The Ocean Project will be posting weekly roundups of the key strategic ocean and climate communication resources we’ve been tweeting. Each link will be posted with a short description of what you’ll find—please feel free to ask us any questions!
News & Discussion
- Climate Change Skepticism Is Highest In Japan, Britain and U.S., Poll Finds
A new poll of ~13,000 adults shows Japan, Britain and the U.S. have the lowest confidence that climate change science is accurate, and that humans are affecting the climate. Conversely Hong Kong, Turkey, Indonesia, and Mexico had high confidence that the climate is changing and humans play a role.
- Climate Change And Seafood Supply: Developing Countries Most Vulnerable To Ocean Acidification
A new Oceana study ranks the top 50 nations most vulnerable to climate change and ocean acidification due to their reliance on seafood. The report presents an interesting potential way to frame these issues—the nations most at risk are already vulnerable to other threats.
Link is to a summary, find the full report here.
- How State Media Is Covering Clean Energy And Environmental Regulations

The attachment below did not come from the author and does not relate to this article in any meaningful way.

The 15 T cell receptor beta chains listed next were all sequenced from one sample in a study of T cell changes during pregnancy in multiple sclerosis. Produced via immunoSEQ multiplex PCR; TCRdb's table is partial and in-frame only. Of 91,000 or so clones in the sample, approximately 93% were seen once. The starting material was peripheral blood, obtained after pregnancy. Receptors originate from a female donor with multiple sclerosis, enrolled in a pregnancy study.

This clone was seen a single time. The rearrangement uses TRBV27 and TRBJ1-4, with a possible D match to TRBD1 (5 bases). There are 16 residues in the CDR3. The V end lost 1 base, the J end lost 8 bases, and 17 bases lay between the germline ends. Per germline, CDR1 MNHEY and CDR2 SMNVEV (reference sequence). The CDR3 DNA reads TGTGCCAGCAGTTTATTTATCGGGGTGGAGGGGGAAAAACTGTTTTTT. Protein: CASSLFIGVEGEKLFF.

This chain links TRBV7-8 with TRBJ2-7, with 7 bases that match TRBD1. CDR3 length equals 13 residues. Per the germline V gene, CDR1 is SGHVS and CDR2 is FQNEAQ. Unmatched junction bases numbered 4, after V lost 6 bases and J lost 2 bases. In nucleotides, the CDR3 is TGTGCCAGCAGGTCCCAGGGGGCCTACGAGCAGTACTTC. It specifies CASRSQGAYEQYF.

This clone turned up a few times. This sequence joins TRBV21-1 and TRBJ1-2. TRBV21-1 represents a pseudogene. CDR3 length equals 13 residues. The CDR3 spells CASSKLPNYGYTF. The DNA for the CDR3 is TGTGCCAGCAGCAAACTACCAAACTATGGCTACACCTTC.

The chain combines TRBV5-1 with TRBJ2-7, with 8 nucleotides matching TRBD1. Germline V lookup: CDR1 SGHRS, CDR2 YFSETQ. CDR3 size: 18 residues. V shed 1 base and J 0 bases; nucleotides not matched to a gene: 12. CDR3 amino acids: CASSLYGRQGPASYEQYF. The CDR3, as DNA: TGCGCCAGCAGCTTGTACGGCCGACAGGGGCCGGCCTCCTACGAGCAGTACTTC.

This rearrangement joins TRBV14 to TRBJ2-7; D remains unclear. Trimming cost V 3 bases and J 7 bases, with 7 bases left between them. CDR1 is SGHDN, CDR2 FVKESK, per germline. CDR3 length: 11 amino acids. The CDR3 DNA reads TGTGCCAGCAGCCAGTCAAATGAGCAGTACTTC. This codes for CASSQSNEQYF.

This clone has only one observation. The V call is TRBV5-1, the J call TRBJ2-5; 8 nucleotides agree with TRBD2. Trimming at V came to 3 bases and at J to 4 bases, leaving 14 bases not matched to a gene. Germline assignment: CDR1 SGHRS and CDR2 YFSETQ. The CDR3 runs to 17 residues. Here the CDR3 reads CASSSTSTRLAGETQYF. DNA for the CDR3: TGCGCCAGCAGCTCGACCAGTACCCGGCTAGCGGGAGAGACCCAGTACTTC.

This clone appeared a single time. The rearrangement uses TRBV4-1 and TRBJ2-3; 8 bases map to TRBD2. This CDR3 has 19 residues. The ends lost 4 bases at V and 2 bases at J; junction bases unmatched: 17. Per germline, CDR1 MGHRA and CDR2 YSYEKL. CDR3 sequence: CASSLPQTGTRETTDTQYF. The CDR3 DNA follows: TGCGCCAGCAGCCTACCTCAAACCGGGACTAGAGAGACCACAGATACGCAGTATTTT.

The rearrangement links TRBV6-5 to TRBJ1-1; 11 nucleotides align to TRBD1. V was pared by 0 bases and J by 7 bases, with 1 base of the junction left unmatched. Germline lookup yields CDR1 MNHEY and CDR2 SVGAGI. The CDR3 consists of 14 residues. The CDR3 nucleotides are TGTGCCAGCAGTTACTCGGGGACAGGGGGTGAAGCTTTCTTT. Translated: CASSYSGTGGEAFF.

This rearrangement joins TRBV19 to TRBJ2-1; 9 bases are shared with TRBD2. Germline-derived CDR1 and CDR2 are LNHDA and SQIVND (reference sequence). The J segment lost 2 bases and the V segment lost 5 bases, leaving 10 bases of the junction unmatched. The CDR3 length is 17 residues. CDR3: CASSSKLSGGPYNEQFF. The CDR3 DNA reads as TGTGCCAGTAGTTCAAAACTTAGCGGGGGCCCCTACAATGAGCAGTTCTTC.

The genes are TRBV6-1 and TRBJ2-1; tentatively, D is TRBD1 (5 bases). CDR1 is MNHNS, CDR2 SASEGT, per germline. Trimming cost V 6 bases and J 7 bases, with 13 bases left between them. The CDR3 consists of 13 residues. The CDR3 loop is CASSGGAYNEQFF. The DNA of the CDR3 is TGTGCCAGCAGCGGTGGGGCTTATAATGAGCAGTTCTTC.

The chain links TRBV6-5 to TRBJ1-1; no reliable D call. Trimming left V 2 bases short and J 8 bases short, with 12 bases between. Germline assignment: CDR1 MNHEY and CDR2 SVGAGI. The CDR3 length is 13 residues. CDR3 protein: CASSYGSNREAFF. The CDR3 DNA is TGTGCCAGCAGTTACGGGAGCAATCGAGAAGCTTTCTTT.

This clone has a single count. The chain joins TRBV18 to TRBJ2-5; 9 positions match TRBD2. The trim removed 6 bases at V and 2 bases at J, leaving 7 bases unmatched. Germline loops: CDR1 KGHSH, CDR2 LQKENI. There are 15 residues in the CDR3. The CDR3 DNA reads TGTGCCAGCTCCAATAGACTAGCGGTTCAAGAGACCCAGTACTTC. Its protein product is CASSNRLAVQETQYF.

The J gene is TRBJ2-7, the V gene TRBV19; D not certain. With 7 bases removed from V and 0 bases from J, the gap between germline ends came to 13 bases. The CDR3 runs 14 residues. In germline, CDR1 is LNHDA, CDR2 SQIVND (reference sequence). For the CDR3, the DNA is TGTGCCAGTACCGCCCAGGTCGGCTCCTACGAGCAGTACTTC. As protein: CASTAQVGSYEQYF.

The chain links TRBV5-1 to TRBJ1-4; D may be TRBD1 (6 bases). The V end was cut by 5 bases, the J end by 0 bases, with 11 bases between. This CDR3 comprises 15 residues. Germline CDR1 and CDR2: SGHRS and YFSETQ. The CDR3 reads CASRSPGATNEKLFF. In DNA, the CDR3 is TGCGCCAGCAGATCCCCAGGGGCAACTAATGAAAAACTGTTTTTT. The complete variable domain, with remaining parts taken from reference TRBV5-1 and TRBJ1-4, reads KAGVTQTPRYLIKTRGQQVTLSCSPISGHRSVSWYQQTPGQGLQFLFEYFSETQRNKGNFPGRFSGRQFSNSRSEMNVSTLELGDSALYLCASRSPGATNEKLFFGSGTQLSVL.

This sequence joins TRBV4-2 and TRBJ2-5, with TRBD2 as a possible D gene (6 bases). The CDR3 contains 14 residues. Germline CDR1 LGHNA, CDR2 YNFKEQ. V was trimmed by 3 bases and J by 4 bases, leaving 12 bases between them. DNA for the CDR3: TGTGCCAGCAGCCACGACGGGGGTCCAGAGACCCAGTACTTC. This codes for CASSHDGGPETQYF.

Interesting look at how American state media outlets cover environmental regulations. Even when there is a high volume of stories on environmental safeguards, often those stories don’t mention the benefits of those safeguards.
Some new studies, market research, toolkits, and strategies that may be helpful when communicating about conservation and climate change.
- Special report on the Public Awareness of Ocean Acidification by The Ocean Project
Check out our latest special report on ocean acidification. We took a look at how the issue is understood by aquarium and science center visitors, and why now is the time for these institutions to communicate about it effectively.
- Tip Sheet: Why (and how) to use an Engagement Ladder from ClimateAccess
- Crib Notes for Lakoff’s Latest
Love him or hate him, George Lakoff is an important figure in strategic communication. Anna Fahey of Sightline takes his new Little Blue Book and trims it down even more into a handy flashcard. A great, brief overview of communication strategies which are universally useful.